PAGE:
Itasca State Park: Known as the headwaters of the Mississippi River, Itasca’s old-growth pine forests and over 100 lakes create an idyllic backdrop for birdwatching, with many orange birds making a prominent appearance in the warmer months.
1. Neal Smith Wildlife Refuge 2. Yellow River State Forest 3. Big Marsh Wildlife Area
FAQs on Orange Bird Species Found in Minnesota
What kind of bird has an orange throat in Minnesota?
In Minnesota, the Blackburnian Warbler is recognized for its striking orange throat, especially evident in adult males. These songbirds can be spotted in mature coniferous forests throughout the state during the breeding season. Their brilliant orange throat, contrasted by their black and white plumage, makes them a standout among Minnesota’s avian population.
What Minnesota bird has a bright orange beak?
The American White Pelican, often found in Minnesota’s lakes during the warmer months, boasts a bright orange beak. This large waterbird utilizes its colorful bill, which can span over a foot in length, for scooping up fish. The contrast between its white body and the bright beak is a captivating sight for birdwatchers.
What bird is orange with a black head in Minnesota?
The Baltimore Oriole, with its vibrant orange body and contrasting black head, is a summer favorite in Minnesota. They are often found building pendulous nests on tree branches and are attracted to backyard feeders offering sweet treats. Their striking coloration and melodic song bring joy to those lucky enough to spot them.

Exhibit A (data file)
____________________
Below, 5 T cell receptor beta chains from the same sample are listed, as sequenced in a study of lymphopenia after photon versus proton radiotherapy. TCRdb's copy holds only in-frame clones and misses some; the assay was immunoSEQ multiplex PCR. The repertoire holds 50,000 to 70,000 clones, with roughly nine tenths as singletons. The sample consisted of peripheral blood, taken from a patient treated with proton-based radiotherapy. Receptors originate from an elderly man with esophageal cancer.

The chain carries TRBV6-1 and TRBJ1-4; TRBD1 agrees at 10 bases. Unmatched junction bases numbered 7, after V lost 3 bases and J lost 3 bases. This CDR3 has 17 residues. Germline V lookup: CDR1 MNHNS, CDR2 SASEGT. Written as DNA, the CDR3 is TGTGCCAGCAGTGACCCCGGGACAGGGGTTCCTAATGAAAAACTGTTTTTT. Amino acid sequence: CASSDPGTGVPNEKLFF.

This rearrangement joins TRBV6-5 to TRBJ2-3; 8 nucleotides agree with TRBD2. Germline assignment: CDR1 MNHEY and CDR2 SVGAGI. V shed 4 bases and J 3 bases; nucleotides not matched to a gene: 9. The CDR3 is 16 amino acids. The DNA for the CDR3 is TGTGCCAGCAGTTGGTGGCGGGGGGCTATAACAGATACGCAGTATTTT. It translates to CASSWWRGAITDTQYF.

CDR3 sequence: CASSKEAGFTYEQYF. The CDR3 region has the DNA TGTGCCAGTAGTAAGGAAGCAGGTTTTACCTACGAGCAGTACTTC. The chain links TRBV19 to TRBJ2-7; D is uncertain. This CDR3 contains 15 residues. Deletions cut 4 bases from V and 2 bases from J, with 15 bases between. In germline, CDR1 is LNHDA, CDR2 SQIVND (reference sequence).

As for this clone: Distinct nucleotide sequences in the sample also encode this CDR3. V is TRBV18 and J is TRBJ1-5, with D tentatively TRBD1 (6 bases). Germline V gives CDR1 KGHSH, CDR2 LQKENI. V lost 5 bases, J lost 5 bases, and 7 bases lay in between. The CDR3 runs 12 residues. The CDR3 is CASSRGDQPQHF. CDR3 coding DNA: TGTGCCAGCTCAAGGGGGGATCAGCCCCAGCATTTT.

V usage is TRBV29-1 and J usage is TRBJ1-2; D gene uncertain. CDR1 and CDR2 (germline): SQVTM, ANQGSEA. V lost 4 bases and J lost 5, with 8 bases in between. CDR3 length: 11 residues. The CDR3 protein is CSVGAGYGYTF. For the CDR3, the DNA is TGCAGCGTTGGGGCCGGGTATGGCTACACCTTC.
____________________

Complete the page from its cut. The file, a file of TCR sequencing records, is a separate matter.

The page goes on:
What orange and yellow birds can Minnesotans commonly find at bird feeders?
Bird feeders in Minnesota frequently attract colorful birds, thanks to the state’s rich bird diversity. The Northern Cardinal, a bird with a bright orange plumage and a distinctive black mask, is a common sight, especially in Southern Minnesota. Other birds include the Western Meadowlark, known for its bright yellow belly. To attract orioles put out grape jelly or orange slices. pale brown brown wings northern minnesota
Which birds with bright yellow feathers are native to Minnesota?
Minnesota boasts a variety of birds with bright yellow markings. The Yellow-rumped Warbler, distinguishable by its yellow heads, bright yellow throat, and matching rump, can be found in open woods and forest edges. Another beautiful bird to spot is the Rose-breasted Grosbeak, identifiable by its black and white wings with streaks of bright yellow on its belly. These birds primarily visit bird feeders stocked with black oil sunflower seeds.
What bird has pale brown plumage and brown wings in Northern Minnesota?
In Northern Minnesota, the Veery, a type of thrush, is recognized by its pale brown plumage and slightly darker brown wings. This understated bird is often found in dense, moist woodlands, singing its ethereal, descending song. The Veery’s subtle coloration allows it to blend seamlessly with the forest floor, making it a treat for birdwatchers who can spot this elusive species.
About the author
Jack Taylor is a passionate bird enthusiast and seasoned avian biologist, making bird-watching and nature conservation not just his career, but his life’s calling. With his extensive field knowledge and knack for storytelling, Jack translates the wonders of avian life into captivating posts. His blog is a testament to his love for feathered friends and his commitment to sharing their fascinating world with others.